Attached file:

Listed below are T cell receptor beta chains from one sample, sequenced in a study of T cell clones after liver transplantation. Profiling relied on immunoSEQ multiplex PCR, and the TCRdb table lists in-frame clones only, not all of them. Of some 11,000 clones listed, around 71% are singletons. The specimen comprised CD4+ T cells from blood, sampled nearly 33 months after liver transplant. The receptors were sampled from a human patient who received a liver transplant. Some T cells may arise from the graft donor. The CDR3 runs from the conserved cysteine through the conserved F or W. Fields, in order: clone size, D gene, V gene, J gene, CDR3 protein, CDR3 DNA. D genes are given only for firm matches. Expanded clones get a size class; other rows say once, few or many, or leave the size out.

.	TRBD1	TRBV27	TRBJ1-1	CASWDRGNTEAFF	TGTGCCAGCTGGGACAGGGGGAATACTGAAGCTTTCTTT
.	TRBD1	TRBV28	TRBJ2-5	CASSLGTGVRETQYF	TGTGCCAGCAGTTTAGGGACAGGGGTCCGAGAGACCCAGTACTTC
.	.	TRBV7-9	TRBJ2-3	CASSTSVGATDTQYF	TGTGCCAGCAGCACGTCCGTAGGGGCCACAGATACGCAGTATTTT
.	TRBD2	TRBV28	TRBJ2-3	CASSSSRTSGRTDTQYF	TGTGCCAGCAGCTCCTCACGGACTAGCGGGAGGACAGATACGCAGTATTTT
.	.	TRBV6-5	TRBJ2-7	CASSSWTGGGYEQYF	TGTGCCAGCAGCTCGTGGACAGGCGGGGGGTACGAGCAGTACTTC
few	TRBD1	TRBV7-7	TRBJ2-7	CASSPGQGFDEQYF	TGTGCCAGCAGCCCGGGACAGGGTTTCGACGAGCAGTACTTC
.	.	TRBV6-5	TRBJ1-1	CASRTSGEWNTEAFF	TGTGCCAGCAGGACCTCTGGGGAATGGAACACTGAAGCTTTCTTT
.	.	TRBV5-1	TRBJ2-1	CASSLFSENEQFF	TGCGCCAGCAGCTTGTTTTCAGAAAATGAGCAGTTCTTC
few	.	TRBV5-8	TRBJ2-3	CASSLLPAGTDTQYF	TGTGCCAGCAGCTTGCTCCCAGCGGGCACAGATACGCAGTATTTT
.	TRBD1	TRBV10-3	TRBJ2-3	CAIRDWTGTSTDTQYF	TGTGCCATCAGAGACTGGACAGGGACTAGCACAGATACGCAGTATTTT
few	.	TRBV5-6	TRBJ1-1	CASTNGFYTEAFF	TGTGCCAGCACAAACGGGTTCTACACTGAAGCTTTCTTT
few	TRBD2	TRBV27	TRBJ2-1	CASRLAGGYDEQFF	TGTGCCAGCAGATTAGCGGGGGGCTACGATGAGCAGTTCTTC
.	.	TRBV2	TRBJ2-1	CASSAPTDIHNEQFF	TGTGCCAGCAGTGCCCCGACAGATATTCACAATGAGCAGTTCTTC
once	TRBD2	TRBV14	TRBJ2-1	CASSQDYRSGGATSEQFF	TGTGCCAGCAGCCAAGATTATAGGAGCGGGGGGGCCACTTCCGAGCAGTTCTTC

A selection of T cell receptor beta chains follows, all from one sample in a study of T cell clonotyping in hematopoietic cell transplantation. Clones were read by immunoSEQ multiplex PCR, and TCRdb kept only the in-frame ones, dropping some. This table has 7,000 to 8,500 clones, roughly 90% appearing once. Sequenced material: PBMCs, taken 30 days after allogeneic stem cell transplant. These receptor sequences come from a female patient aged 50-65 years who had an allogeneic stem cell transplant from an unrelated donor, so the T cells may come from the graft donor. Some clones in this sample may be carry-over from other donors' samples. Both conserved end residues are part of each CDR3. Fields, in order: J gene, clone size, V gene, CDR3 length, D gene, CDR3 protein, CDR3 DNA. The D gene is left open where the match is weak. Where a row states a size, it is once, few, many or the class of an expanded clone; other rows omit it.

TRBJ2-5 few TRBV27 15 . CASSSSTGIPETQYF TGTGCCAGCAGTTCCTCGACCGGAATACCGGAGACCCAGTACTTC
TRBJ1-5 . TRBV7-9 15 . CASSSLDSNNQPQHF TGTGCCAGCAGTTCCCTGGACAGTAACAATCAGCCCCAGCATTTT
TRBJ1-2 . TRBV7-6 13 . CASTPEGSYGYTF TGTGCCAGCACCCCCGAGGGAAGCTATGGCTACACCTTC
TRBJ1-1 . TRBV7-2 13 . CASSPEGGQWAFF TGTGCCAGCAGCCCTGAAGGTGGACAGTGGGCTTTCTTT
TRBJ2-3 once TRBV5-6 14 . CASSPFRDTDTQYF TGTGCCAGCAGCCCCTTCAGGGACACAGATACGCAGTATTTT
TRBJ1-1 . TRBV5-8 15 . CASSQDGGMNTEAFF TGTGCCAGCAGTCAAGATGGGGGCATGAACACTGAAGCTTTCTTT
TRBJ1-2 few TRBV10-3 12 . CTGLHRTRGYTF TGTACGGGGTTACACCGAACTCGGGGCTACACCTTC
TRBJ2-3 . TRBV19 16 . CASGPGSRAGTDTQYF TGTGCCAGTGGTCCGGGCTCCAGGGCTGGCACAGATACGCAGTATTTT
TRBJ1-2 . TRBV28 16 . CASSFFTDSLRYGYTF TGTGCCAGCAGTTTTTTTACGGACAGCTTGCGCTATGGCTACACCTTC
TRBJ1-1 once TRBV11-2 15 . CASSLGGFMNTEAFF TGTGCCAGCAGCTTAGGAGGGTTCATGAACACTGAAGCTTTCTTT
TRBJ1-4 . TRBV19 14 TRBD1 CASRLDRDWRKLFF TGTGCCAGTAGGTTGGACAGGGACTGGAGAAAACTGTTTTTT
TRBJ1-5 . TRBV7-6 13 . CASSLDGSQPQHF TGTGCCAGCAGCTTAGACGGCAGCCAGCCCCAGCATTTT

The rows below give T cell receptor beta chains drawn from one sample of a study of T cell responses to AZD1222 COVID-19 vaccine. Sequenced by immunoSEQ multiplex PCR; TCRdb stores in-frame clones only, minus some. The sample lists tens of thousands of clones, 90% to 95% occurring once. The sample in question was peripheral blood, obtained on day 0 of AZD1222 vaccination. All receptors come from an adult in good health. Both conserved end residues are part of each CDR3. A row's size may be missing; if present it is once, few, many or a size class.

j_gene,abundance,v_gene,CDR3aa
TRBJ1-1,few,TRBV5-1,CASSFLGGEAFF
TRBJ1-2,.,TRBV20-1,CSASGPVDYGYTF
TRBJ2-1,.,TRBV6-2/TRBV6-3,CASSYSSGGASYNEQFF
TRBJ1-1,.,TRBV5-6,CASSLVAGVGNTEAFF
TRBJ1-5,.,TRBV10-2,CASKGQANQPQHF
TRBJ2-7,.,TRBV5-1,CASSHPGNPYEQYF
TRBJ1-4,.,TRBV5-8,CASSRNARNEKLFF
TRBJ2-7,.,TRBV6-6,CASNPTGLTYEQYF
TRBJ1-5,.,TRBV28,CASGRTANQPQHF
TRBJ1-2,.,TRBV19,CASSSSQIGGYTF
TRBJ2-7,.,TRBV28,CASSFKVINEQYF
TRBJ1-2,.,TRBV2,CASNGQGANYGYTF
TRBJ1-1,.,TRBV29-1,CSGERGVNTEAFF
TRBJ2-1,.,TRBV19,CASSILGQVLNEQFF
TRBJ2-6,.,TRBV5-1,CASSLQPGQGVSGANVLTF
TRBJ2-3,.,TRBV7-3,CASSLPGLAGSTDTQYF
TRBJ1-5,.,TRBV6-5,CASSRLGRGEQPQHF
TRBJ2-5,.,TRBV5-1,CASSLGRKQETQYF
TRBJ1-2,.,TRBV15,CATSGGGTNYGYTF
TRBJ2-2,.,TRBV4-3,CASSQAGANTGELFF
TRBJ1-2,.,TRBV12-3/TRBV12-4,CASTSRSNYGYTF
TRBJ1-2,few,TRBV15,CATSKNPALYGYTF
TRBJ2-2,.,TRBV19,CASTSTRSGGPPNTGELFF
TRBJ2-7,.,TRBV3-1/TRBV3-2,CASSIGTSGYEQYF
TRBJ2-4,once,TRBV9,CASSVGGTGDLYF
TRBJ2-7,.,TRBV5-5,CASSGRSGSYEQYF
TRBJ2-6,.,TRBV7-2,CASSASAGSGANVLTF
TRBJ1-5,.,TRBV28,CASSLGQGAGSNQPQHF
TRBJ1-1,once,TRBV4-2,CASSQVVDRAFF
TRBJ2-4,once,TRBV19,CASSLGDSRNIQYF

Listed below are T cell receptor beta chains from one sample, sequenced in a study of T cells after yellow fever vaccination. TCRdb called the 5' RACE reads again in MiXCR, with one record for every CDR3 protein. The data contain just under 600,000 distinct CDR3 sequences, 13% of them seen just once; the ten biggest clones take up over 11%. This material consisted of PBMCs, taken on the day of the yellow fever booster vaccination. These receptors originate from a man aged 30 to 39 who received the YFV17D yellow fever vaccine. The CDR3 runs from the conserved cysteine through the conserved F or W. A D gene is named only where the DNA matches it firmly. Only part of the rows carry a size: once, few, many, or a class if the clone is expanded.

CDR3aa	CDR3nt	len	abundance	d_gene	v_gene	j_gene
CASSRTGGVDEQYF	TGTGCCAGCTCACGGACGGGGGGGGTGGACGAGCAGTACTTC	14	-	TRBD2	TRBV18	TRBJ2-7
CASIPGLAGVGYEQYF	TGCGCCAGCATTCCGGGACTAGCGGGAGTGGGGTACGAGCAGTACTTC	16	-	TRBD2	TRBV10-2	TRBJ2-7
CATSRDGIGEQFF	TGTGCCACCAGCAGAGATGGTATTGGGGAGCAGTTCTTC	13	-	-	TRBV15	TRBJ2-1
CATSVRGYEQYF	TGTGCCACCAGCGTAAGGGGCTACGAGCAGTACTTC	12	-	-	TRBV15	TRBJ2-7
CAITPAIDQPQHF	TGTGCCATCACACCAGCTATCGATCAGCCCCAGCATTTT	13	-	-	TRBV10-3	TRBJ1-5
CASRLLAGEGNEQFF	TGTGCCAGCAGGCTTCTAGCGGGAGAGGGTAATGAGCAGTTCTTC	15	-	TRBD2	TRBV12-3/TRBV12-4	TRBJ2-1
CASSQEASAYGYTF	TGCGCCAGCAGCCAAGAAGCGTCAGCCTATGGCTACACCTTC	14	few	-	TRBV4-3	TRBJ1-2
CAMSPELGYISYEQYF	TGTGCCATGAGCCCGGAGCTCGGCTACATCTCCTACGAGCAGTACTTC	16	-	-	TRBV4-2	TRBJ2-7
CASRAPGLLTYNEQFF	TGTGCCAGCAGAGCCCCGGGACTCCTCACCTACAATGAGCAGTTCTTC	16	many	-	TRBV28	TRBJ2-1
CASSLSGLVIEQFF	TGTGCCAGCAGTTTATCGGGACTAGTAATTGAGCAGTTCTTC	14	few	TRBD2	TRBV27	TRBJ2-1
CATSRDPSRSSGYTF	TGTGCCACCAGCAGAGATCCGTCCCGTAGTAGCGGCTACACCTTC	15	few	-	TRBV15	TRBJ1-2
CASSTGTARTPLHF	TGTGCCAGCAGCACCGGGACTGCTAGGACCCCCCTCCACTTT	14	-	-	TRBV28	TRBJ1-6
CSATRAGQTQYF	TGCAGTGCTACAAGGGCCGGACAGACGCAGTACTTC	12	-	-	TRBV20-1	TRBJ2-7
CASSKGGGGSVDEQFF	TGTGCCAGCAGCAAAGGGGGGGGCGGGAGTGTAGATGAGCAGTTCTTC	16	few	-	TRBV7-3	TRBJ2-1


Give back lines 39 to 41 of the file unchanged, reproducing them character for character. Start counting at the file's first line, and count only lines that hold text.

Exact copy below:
TRBJ1-5,.,TRBV28,CASGRTANQPQHF
TRBJ1-2,.,TRBV19,CASSSSQIGGYTF
TRBJ2-7,.,TRBV28,CASSFKVINEQYF